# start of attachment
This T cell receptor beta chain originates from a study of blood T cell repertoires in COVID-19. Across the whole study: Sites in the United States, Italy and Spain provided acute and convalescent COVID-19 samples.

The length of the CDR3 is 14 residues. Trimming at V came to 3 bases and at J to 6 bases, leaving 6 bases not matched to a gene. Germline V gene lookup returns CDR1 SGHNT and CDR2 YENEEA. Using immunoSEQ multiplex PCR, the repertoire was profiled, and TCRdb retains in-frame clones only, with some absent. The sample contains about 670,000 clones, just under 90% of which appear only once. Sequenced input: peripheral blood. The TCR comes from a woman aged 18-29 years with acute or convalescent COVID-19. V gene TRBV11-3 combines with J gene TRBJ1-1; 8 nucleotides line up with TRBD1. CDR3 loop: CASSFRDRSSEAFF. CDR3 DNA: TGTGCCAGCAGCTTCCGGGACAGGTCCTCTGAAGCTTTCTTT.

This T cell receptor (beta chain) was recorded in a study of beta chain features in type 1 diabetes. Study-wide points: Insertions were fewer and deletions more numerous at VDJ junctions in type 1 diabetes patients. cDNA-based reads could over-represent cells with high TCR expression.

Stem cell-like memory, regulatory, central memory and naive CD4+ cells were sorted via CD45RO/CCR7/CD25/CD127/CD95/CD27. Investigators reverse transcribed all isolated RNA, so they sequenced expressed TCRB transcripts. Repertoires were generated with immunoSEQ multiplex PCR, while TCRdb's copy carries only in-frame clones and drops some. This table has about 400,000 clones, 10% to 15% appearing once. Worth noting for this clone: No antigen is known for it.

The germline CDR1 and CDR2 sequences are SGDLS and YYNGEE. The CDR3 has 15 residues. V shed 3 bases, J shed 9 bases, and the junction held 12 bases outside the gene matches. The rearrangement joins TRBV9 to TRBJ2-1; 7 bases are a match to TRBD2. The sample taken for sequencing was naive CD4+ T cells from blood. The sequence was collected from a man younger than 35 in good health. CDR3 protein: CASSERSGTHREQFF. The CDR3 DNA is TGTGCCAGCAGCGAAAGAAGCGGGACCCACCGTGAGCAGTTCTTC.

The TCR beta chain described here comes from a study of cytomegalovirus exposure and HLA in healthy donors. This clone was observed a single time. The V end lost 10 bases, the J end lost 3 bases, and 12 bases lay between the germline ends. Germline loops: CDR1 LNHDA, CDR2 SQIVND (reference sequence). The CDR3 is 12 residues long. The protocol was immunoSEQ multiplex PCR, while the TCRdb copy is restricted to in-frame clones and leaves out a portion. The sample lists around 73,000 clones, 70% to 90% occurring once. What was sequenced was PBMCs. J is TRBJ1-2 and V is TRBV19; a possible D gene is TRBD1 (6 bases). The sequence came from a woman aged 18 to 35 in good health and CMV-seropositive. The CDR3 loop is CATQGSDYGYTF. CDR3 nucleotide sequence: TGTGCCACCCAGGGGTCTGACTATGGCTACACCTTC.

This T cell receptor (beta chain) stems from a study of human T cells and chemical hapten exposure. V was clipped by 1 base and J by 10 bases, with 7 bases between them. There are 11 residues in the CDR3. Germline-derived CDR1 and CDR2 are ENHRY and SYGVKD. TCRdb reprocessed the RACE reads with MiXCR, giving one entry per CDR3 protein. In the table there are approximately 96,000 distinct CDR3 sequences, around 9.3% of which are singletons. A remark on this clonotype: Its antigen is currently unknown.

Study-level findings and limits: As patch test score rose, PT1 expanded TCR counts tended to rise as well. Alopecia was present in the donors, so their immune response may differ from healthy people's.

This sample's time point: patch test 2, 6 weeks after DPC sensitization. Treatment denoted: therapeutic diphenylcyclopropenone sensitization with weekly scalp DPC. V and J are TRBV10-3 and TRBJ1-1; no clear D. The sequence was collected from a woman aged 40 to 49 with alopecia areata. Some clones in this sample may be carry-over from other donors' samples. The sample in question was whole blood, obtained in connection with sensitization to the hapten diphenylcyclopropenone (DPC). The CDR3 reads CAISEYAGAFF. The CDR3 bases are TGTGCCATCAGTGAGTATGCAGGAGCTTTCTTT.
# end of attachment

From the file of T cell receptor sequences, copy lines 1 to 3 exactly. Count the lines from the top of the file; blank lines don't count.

This T cell receptor beta chain originates from a study of blood T cell repertoires in COVID-19. Across the whole study: Sites in the United States, Italy and Spain provided acute and convalescent COVID-19 samples.

The length of the CDR3 is 14 residues. Trimming at V came to 3 bases and at J to 6 bases, leaving 6 bases not matched to a gene. Germline V gene lookup returns CDR1 SGHNT and CDR2 YENEEA. Using immunoSEQ multiplex PCR, the repertoire was profiled, and TCRdb retains in-frame clones only, with some absent. The sample contains about 670,000 clones, just under 90% of which appear only once. Sequenced input: peripheral blood. The TCR comes from a woman aged 18-29 years with acute or convalescent COVID-19. V gene TRBV11-3 combines with J gene TRBJ1-1; 8 nucleotides line up with TRBD1. CDR3 loop: CASSFRDRSSEAFF. CDR3 DNA: TGTGCCAGCAGCTTCCGGGACAGGTCCTCTGAAGCTTTCTTT.

This T cell receptor (beta chain) was recorded in a study of beta chain features in type 1 diabetes. Study-wide points: Insertions were fewer and deletions more numerous at VDJ junctions in type 1 diabetes patients. cDNA-based reads could over-represent cells with high TCR expression.